First, the Coalition Government’s central and unifying purpose is to balance the nation’s books, get the economy growing and reform the banks. Progress is being made on all three fronts but Cameron, Clegg, Osborne and Cable need to drive the Coalition forward with radical reform. The Financial Services Bill is already in Parliament, toughening up the lax regulation left to us by Brown, Balls and Miliband. The government must also press ahead with shaking up the banks, ring fencing customers from the “casino” activities that have been laid bare this week. We also need some real competition. The banks are unlikely to change when they exist in an oligopoly of world wide brands. We need to make it easier for new banks to enter the market. They could be local community banks, just like the building societies that were de-mutualised and then swallowed up by the banks 20 years ago. There could be new banks specialising in small businesses and social enterprises. There is surely room for more ethical banks, such as Triodos based in Bristol.
And the bankers? Well it’s time the banks cleaned up their own profession. The City is full of intelligent, bright people who can only work in this lucrative sector after passing professional exams. Bankers may behave stupidly, but they are not stupid. But when did you last hear of someone being chucked out of the Institute of Bankers? All the other professional institutes, accountants, tax consultants, lawyers and corporate treasurers should be throwing the professional ethics book at some of their members. There must surely be a clear out in the board rooms as many of the directors must have breached their fiduciary duties to act in the interests of the shareholders. How on earth is Bob Diamond still at the helm of Barclays?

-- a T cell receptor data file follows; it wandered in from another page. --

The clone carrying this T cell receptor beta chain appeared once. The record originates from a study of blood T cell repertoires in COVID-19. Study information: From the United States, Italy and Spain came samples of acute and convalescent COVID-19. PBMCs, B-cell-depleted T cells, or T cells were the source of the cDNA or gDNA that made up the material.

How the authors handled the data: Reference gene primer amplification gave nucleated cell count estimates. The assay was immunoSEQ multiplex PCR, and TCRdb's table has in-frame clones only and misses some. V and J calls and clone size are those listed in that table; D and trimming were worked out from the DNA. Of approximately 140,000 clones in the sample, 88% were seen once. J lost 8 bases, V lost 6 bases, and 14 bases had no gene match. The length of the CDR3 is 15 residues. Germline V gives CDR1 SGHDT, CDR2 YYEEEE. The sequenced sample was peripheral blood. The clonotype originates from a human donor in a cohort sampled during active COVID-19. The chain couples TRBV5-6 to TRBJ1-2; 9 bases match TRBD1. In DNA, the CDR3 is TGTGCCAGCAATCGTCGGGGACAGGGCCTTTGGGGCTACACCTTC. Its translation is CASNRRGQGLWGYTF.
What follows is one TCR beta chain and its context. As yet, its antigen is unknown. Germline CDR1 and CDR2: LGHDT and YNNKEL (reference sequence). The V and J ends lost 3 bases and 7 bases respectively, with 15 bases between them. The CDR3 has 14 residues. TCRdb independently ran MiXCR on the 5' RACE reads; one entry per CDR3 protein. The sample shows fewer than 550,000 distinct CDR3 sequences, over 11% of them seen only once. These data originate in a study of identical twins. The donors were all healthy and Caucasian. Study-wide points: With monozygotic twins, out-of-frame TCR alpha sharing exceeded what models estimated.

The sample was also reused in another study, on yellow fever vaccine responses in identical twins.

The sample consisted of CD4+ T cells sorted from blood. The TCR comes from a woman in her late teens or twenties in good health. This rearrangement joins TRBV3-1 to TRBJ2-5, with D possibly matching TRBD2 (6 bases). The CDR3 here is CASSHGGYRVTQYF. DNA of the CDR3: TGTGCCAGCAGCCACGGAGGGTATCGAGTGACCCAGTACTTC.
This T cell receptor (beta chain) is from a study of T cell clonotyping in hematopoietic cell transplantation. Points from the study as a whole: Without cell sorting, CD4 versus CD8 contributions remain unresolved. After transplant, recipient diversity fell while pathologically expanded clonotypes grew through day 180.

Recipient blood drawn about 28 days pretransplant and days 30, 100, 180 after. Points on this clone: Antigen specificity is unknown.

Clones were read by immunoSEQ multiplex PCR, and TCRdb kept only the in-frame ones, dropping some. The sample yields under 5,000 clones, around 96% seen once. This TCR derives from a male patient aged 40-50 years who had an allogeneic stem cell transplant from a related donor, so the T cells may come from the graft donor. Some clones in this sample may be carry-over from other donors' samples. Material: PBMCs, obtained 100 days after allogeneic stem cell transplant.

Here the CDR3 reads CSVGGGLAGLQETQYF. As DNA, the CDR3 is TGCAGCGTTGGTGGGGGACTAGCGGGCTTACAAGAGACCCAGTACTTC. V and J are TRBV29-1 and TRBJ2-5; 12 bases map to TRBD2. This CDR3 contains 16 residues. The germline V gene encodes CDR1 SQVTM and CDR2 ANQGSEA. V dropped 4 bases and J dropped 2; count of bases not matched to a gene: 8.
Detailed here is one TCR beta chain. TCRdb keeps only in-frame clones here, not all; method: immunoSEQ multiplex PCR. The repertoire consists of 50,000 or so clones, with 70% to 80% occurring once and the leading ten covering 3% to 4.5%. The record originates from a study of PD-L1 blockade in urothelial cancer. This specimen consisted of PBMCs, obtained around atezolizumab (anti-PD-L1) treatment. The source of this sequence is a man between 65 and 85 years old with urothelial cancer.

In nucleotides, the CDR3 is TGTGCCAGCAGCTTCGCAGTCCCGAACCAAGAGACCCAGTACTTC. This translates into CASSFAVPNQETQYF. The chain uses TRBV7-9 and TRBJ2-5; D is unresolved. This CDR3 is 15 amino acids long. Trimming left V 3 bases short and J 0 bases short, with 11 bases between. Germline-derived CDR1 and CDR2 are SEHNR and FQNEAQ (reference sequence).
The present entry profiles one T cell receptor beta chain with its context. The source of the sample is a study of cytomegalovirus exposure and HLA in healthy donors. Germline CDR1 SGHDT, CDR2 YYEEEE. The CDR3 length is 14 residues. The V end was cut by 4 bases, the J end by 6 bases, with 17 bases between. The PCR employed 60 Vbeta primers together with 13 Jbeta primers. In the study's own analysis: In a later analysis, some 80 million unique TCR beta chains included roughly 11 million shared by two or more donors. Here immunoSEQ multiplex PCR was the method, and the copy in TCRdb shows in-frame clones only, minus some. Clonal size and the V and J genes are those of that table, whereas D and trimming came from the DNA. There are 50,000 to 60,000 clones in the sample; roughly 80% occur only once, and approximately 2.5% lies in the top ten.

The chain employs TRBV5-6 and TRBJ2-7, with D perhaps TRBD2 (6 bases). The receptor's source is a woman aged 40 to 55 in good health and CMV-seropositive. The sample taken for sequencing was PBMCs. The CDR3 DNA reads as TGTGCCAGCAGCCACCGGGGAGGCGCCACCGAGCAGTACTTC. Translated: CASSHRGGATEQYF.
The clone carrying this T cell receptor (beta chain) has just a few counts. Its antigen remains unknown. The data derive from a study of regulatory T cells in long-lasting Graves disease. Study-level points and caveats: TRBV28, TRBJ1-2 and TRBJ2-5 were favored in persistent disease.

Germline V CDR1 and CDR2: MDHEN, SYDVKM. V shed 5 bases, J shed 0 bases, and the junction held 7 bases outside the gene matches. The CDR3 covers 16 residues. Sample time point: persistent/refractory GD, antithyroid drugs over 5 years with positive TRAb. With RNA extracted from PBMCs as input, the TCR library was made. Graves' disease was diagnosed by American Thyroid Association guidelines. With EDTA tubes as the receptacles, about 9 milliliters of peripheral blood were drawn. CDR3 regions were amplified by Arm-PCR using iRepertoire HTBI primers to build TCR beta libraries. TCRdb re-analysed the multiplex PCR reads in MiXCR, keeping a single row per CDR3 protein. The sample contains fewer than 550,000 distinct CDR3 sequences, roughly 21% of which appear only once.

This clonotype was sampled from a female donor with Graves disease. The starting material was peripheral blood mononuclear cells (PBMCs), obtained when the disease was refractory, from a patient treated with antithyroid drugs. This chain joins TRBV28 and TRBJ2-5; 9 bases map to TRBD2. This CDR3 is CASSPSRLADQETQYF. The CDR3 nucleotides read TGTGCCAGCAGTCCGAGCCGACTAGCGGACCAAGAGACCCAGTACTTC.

And us? Well we can do more than shrug our shoulders or have a rant down the pub. We are all customers and our combined financial fire-power is enormous. The stats show that we are more likely to go through a couple of divorces than move away from our bank. But moving our money would make them sit up. So why not open an account with an ethical bank? I have opened an ISA with Triodos. Once the government’s reforms go through it should be much easier to move whole accounts, preferably to new providers. The current big banks will have to change and work hard to earn our trust and our custom.
Finally, the government must break the spell that seems to have trapped previous administrations. The City is indeed a major contributor to the UK economy. I want our financial services industry, crucial in Bristol and many other cities, to prosper and be world leading. But this cannot be at any cost. Vince Cable has rightly referred to the “cesspit” of some City dealing rooms. His Labour predecessor said that new Labour was “intensely relaxed about people getting filthy rich”.
The government must now initiate a short sharp enquiry into City business practices, to make sure our regulations can root out operations that distort the market. But we also need a wider ranging review of business ethics. As things currently stand it seems many city traders lack any understanding of ethics or personal morality. I would like to see the authors of those toe curling emails hauled before an enquiry (if the courts don’t get them) to explain to the rest of us why they think they can behave in such a venal way, with lack of regard for the rest of society.